“They try to address a lot of things that are outside the control of the school,” he said. “I wonder if that’s a wise way forward, to improve school by improving everything but school.”

Ragland also worries about the state directing schools to choose this path.

“I would argue that under the innovation statute, the ability to start this type of school already exists,” he said. “We should be thinking about ways to provide more flexibility and autonomy without prescribing how schools do that.”

Zenzinger said her intent with the bill is to raise the profile and highlight the benefits of the community school model. She stressed that she’s not trying to force the community school model on anyone – doing it well requires buy-in from school leaders, teachers, and parents – but she does want schools that serve lots of students living in poverty or lots of students learning English to seriously consider it.

“There is not a roadmap for implementing innovation well,” she said. “There are a lot of options, and not a lot of guidance. There’s nothing saying, ‘This is what would work best for you.’ If they’re going to seek innovation status, we want to give them tools to be successful.”

This post has been updated to reflect the result of the Senate Education Committee hearing.

Cap and gown

Graduation rates in Michigan – and Detroit’s main district — are up, but are most students ready for college?

The state superintendent had some good news to share Wednesday about last year’s four-year graduation rates: They are at their highest level in years.

What’s not clear is whether new graduates are being adequately prepared for college.

Slightly more than 80 percent of the state’s high school students graduated last year, an increase of about half a percentage point from the previous year. It was news state education leaders cheered.

“An 80 percent statewide graduation rate is a new watermark for our schools. They’ve worked hard to steadily improve,” state Superintendent Brian Whiston said in a statement.

“This is another important step in helping Michigan become a Top 10 education state in 10 years. We aren’t there yet, so we need to keep working and moving forward,” he said.

But statewide, the number of students ready for college based on their scores on the Scholastic Aptitude Test was about 35 percent, underscoring the fact that graduation rate is not necessarily a great measure of school success. Schools looking to raise graduation rates can find ways to make it easier for students to earn credits toward graduation and, unlike some states, Michigan does not require students to pass graduation exams.

The result is that more students are graduating from high school — but might not be ready to do college work.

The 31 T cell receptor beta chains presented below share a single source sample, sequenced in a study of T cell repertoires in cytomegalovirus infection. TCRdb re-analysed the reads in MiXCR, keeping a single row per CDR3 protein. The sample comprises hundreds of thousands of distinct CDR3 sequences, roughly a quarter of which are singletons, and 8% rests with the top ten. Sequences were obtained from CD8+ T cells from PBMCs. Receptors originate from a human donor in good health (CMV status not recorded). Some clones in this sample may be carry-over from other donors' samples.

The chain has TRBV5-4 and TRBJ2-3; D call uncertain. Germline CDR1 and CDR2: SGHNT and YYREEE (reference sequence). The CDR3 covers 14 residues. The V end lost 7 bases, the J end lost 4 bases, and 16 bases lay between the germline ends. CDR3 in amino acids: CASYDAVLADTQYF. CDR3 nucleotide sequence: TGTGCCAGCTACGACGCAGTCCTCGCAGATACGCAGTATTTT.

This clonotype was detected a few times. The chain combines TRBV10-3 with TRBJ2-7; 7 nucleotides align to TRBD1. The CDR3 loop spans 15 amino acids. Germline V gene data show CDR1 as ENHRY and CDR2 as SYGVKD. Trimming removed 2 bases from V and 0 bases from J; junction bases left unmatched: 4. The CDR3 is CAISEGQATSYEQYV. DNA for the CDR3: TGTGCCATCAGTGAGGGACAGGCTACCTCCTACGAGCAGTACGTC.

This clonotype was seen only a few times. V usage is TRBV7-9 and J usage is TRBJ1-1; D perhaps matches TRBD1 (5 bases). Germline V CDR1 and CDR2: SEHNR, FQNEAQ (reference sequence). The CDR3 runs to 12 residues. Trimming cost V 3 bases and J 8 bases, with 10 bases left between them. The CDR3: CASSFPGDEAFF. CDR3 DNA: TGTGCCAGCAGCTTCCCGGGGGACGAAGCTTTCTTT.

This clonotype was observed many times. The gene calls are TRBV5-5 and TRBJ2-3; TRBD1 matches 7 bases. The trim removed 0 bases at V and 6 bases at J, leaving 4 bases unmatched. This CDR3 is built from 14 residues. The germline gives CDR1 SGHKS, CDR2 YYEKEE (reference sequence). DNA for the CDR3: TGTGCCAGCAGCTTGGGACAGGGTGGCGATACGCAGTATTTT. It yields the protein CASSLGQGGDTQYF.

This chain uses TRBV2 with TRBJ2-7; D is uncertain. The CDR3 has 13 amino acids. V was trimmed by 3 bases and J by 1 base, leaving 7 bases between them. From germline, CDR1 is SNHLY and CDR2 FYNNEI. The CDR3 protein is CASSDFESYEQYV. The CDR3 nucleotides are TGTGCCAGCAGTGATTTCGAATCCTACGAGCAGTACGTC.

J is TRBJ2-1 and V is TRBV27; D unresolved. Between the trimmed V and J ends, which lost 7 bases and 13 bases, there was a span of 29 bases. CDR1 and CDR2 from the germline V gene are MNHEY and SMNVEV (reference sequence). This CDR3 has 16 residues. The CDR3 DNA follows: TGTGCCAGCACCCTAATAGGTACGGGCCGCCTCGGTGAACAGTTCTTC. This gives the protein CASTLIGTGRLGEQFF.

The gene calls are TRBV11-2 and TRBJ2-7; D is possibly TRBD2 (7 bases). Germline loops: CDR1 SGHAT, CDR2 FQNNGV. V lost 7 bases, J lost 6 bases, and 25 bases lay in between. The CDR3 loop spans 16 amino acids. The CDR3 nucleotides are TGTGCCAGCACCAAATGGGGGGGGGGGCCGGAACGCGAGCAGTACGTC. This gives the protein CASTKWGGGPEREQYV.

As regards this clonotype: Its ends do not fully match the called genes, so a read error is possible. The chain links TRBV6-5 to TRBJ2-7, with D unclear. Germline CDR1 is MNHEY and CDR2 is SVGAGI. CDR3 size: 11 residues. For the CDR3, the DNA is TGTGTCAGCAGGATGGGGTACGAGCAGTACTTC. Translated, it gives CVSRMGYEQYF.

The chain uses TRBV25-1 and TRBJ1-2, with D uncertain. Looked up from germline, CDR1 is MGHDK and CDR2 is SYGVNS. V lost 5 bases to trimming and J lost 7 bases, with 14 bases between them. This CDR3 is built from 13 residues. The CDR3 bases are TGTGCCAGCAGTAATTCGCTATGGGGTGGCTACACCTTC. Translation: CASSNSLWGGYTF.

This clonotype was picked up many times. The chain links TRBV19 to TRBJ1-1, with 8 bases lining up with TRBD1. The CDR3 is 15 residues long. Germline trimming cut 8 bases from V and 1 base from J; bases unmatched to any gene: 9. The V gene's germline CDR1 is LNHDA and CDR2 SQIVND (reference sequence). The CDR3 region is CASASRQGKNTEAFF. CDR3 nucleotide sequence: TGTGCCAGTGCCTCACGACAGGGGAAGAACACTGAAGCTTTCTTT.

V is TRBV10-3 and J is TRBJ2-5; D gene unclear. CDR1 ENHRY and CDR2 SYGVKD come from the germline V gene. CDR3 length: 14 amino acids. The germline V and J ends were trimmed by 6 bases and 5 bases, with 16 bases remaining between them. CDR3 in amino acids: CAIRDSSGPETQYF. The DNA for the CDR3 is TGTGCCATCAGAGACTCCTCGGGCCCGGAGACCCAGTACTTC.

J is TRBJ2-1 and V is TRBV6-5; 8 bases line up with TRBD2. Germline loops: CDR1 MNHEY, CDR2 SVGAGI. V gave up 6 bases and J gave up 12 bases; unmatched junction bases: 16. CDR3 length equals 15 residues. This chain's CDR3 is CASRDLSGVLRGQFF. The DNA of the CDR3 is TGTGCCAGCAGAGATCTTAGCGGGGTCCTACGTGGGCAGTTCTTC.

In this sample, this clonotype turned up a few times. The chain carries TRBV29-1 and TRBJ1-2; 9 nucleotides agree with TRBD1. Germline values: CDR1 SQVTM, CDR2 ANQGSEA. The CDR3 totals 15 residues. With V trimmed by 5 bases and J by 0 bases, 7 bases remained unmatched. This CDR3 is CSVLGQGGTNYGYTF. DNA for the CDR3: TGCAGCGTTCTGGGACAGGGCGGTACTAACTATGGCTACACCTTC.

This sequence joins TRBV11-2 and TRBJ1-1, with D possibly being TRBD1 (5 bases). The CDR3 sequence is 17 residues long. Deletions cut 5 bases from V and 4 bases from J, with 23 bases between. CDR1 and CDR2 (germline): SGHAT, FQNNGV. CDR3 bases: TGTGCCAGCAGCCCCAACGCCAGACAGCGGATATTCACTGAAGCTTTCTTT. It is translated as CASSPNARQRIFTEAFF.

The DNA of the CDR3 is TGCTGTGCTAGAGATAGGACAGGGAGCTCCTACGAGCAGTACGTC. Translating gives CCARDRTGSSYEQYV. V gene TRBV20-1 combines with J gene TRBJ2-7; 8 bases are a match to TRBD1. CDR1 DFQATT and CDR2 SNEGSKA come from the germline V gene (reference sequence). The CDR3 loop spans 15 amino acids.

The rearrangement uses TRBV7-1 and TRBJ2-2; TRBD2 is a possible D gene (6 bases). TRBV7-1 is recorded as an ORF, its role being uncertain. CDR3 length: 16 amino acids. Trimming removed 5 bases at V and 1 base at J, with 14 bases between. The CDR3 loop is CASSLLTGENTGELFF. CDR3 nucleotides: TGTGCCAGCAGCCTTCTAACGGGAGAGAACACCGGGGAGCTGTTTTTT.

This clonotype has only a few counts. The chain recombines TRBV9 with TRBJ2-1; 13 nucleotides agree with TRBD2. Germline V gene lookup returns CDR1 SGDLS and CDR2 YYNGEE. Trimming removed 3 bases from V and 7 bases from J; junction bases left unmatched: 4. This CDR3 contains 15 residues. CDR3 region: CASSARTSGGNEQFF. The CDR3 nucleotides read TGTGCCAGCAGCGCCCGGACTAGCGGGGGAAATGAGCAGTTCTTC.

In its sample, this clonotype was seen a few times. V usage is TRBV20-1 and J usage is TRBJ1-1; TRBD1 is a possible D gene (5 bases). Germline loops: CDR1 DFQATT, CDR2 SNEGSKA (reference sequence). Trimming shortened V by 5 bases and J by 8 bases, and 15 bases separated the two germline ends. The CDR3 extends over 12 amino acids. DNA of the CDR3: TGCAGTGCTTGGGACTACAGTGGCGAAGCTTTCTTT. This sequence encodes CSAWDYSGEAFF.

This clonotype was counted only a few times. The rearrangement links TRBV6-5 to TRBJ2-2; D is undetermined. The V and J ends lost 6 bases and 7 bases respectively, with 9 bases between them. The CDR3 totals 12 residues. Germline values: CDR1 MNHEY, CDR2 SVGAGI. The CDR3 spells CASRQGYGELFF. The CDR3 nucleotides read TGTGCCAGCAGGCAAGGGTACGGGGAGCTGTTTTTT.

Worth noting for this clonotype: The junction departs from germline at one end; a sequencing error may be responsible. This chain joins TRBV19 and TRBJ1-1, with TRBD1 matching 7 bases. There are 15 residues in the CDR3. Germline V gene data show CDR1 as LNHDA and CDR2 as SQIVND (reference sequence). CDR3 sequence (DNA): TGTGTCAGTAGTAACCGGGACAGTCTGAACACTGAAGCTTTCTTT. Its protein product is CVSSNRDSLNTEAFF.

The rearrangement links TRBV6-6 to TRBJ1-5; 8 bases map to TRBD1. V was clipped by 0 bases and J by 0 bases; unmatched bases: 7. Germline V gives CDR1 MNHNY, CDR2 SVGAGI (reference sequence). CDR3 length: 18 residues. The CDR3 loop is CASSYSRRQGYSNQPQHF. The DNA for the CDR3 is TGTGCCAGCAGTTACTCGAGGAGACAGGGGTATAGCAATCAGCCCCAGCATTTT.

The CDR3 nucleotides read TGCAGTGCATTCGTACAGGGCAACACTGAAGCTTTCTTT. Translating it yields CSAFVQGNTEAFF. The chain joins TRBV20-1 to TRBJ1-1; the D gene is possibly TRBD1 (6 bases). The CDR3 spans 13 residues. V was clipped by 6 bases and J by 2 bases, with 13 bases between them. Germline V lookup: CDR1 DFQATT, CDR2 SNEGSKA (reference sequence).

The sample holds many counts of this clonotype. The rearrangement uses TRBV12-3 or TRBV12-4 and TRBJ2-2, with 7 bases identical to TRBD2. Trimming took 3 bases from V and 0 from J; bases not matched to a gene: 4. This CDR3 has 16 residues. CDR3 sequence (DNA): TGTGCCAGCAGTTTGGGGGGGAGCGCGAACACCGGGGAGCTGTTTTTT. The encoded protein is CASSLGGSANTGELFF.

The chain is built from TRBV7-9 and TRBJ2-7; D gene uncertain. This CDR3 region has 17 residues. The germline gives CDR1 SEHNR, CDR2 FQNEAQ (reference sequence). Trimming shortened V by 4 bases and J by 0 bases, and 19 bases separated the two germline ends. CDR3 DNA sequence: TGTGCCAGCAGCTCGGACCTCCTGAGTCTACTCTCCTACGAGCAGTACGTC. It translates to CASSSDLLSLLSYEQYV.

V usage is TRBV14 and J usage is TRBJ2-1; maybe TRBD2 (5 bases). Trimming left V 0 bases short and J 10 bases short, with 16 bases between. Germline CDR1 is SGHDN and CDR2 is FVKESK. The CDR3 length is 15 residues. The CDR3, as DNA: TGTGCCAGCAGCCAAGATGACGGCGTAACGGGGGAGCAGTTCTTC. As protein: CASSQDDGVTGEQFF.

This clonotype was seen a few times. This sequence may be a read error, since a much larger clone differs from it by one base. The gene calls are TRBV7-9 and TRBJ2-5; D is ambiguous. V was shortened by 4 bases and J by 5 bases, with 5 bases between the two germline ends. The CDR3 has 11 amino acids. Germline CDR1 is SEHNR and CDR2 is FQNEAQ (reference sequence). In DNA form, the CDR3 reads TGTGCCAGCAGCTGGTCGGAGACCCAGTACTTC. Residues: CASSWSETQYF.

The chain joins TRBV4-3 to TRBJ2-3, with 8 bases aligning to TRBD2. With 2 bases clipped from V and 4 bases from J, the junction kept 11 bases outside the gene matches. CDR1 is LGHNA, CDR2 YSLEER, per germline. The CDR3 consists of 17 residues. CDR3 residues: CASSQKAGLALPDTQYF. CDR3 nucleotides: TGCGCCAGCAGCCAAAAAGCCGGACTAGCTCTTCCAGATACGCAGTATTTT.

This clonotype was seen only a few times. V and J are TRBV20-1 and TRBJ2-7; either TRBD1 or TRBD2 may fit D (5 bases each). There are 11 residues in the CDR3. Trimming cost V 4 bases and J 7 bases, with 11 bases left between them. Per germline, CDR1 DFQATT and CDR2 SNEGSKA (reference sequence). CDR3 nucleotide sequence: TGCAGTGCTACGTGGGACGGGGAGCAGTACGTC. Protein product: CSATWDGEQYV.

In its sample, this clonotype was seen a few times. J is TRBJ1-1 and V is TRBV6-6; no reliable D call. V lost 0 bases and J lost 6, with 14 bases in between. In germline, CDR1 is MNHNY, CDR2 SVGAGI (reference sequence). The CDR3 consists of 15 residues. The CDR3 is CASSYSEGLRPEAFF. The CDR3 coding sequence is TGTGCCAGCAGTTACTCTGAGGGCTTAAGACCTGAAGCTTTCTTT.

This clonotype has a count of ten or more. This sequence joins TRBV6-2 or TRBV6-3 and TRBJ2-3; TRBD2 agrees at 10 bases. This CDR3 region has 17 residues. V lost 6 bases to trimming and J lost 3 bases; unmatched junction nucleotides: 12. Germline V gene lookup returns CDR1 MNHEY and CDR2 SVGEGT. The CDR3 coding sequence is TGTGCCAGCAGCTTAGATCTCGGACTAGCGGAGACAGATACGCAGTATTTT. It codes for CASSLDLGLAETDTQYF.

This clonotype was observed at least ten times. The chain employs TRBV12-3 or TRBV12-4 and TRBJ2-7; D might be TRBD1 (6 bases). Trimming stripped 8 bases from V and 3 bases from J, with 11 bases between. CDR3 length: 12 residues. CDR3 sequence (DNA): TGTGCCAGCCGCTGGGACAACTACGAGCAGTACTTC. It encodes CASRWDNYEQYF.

In Detroit, graduation rates in the city’s main district remained largely steady, with a little more than three-quarters of its students graduating after four years. But the number of students who were ready for college dropped almost a point to 12.3 percent last year. While most students take the SAT in 11th grade as part of the state’s school testing program, that’s an indication students graduating from high school may not have been adequately prepared for college.

The state dropout rate remained largely unchanged at almost nine percent.

Detroit’s main district had the highest four-year graduation rates compared to other large districts, but more district students dropped out of school than in the previous year. More than 10 percent of Detroit students dropped out of high school in the 2016-17 school year, a slight increase from last year, according to state data.

Nikolai Vitti, Detroit’s school chief, said the report should motivate the district to ensure students are graduating at higher numbers, and are college ready when they leave high school.

“We are focused on creating a college going culture in our high schools by expanding accelerating programs, such as IB, dual enrollment, AP, and Early College,” he said. “We have already expanded SAT preparation during the school day and intend to offer classes within the schedule for this focus with 10th graders next year.”

Focusing on strengthening basic skills among elementary and middle school students also will better prepare them for college after graduation, Vitti said.

“Most importantly, if we teach the Common Core standards with fidelity and a stronger aligned curriculum, which we will next year at the K-8 level for reading and math, our students will be exposed to college ready skills and knowledge,” he added. “We look forward to demonstrating the true and untapped talent of our students in the years to come.”

But in spite of steady dropout rates and relatively low college readiness numbers, state officials were upbeat about the graduation results.

“This is the first time the statewide four-year graduation rate has surpassed 80 percent since we started calculating rates by cohorts eleven years ago,” said Tom Howell, director of the Michigan Center for Educational Performance and Information, which tracks school data. “This increase is in line with how the statewide graduation rate has been trending gradually upward.”

Search below to see the four-year graduation rates and college readiness rates for all Michigan high schools.